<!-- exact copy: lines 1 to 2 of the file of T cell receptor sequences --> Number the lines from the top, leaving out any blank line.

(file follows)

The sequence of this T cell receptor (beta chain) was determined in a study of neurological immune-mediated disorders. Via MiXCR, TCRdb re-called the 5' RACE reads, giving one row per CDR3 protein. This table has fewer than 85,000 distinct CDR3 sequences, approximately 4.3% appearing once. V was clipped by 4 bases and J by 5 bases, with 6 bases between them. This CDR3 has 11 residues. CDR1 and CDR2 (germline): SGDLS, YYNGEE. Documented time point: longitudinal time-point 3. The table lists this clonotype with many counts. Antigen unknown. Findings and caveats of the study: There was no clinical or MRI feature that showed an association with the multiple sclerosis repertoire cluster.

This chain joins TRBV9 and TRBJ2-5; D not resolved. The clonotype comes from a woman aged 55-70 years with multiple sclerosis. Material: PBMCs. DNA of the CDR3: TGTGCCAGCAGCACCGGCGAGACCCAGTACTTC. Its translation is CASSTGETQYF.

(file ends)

The sequence of this T cell receptor (beta chain) was determined in a study of neurological immune-mediated disorders. Via MiXCR, TCRdb re-called the 5' RACE reads, giving one row per CDR3 protein. This table has fewer than 85,000 distinct CDR3 sequences, approximately 4.3% appearing once. V was clipped by 4 bases and J by 5 bases, with 6 bases between them. This CDR3 has 11 residues. CDR1 and CDR2 (germline): SGDLS, YYNGEE. Documented time point: longitudinal time-point 3. The table lists this clonotype with many counts. Antigen unknown. Findings and caveats of the study: There was no clinical or MRI feature that showed an association with the multiple sclerosis repertoire cluster.

This chain joins TRBV9 and TRBJ2-5; D not resolved. The clonotype comes from a woman aged 55-70 years with multiple sclerosis. Material: PBMCs. DNA of the CDR3: TGTGCCAGCAGCACCGGCGAGACCCAGTACTTC. Its translation is CASSTGETQYF.